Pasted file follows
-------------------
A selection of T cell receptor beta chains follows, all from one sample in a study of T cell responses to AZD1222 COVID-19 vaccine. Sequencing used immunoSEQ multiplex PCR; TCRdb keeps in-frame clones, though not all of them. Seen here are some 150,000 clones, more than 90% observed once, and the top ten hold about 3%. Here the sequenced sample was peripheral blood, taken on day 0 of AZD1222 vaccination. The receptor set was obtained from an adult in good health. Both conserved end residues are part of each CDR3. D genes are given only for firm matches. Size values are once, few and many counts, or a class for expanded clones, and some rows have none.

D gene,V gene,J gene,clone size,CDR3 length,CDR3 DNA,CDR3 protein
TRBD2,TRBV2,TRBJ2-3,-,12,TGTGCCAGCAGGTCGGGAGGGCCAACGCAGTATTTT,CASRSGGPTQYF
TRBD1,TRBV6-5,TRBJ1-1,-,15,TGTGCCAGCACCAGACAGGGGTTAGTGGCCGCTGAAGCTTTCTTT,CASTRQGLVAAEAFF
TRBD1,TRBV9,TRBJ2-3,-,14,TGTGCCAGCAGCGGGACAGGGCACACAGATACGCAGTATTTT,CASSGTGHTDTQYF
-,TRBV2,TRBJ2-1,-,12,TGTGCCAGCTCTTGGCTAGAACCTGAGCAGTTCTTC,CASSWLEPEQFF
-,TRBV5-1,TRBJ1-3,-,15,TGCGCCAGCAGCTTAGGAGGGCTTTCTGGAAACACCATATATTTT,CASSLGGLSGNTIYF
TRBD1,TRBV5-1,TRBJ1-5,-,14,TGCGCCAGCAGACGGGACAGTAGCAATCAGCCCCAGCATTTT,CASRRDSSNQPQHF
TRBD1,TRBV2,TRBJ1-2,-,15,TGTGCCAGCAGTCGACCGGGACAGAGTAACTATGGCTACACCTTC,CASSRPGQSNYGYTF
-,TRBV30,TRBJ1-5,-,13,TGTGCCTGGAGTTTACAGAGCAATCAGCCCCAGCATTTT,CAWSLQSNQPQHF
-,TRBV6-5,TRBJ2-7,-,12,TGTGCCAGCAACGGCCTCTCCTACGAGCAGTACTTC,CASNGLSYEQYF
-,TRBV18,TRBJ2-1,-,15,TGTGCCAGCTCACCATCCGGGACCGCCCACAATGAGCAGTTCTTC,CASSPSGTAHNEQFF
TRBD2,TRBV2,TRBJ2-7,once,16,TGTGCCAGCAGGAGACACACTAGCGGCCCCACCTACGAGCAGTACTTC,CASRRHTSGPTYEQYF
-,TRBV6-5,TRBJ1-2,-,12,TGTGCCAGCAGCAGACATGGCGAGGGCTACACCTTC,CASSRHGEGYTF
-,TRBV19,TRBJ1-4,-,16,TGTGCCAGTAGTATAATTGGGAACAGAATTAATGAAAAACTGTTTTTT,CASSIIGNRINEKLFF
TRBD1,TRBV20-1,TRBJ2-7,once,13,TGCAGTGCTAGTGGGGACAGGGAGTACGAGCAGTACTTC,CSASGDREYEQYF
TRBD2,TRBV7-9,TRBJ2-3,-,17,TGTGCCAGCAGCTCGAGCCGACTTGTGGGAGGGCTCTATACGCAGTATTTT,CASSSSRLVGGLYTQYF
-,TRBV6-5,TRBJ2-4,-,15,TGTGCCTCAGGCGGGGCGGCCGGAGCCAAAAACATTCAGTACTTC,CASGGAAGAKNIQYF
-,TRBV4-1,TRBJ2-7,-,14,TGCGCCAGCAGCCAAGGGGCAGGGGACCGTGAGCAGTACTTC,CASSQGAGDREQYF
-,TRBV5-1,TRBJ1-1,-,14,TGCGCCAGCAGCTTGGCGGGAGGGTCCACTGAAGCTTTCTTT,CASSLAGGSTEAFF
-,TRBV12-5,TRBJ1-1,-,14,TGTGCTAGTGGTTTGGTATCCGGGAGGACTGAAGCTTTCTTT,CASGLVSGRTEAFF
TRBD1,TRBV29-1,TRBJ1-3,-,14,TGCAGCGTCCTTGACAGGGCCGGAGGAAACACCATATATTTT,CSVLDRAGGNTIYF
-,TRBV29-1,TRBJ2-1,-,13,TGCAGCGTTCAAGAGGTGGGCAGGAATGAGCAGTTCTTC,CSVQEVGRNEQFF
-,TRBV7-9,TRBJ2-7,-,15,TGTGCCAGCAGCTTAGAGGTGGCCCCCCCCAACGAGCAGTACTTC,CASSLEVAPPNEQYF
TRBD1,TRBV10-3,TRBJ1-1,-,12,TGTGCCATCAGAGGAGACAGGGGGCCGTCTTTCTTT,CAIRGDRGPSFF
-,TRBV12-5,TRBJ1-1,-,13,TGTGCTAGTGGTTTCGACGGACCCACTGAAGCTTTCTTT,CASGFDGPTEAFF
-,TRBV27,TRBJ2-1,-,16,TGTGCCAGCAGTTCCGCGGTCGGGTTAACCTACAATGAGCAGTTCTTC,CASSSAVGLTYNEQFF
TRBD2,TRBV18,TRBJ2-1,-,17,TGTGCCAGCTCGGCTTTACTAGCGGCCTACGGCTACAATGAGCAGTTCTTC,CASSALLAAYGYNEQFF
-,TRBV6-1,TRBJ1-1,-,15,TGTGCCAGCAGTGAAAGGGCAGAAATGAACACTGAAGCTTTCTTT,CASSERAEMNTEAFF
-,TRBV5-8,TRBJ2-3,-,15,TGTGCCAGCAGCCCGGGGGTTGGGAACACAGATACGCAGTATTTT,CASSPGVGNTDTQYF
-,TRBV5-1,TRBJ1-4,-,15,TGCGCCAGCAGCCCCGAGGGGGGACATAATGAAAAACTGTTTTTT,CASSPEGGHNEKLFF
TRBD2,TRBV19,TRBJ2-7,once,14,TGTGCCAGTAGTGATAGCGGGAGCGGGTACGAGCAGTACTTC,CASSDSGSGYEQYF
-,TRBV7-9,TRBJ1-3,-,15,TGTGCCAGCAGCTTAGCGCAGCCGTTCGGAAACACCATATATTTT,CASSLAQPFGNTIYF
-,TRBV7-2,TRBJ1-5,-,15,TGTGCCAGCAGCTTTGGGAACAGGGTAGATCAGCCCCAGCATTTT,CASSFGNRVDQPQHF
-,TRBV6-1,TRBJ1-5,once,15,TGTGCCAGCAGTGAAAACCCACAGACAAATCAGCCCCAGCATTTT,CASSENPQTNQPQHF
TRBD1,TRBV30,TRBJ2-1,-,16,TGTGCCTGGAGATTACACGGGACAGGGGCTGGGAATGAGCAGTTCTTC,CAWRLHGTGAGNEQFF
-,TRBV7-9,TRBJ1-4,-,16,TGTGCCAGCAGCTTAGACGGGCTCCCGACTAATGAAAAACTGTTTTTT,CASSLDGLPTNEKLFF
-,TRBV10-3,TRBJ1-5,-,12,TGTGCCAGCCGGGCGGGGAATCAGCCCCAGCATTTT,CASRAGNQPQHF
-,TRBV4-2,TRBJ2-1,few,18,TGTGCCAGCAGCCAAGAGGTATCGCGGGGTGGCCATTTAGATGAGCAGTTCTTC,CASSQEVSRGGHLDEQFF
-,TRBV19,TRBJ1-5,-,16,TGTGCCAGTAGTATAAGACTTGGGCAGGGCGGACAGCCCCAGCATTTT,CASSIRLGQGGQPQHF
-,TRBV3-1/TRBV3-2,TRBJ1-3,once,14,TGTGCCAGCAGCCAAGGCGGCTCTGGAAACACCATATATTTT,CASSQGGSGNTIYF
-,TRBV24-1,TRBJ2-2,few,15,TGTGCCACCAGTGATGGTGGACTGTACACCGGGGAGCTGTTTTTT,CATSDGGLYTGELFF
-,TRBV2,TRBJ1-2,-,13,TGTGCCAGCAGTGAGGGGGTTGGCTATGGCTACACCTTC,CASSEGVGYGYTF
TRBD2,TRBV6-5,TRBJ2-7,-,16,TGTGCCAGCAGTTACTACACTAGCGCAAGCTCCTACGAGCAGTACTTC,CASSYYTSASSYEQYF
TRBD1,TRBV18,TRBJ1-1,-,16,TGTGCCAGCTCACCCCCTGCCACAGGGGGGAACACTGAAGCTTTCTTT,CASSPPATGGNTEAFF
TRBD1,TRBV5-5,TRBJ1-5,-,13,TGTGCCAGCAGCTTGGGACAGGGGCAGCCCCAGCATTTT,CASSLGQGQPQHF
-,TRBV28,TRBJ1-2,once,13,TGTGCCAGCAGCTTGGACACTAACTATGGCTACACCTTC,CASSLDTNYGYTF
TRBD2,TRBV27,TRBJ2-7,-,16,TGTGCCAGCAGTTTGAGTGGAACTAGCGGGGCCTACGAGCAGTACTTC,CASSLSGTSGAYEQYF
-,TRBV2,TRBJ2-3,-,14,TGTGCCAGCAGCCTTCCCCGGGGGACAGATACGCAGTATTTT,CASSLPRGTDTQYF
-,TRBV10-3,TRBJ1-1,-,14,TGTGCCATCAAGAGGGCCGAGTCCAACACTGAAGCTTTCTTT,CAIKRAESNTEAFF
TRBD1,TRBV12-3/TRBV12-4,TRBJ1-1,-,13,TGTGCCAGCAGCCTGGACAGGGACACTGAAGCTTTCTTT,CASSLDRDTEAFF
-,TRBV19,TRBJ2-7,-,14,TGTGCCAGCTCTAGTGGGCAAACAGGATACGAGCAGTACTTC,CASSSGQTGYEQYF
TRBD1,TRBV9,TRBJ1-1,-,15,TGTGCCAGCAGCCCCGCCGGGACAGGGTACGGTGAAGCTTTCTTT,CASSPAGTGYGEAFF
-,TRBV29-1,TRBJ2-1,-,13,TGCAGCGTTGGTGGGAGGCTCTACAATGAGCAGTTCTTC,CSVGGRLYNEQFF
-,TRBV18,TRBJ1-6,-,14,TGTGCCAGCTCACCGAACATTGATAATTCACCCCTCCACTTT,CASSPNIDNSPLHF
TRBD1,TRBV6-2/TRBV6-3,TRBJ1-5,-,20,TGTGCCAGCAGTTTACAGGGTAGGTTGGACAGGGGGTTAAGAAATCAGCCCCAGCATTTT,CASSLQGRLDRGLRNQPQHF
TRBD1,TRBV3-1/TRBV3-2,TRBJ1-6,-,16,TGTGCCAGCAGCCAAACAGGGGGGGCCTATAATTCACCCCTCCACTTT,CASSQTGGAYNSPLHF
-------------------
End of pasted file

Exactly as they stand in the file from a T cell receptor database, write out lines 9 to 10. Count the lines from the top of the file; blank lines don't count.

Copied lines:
TRBD1,TRBV2,TRBJ1-2,-,15,TGTGCCAGCAGTCGACCGGGACAGAGTAACTATGGCTACACCTTC,CASSRPGQSNYGYTF
-,TRBV30,TRBJ1-5,-,13,TGTGCCTGGAGTTTACAGAGCAATCAGCCCCAGCATTTT,CAWSLQSNQPQHF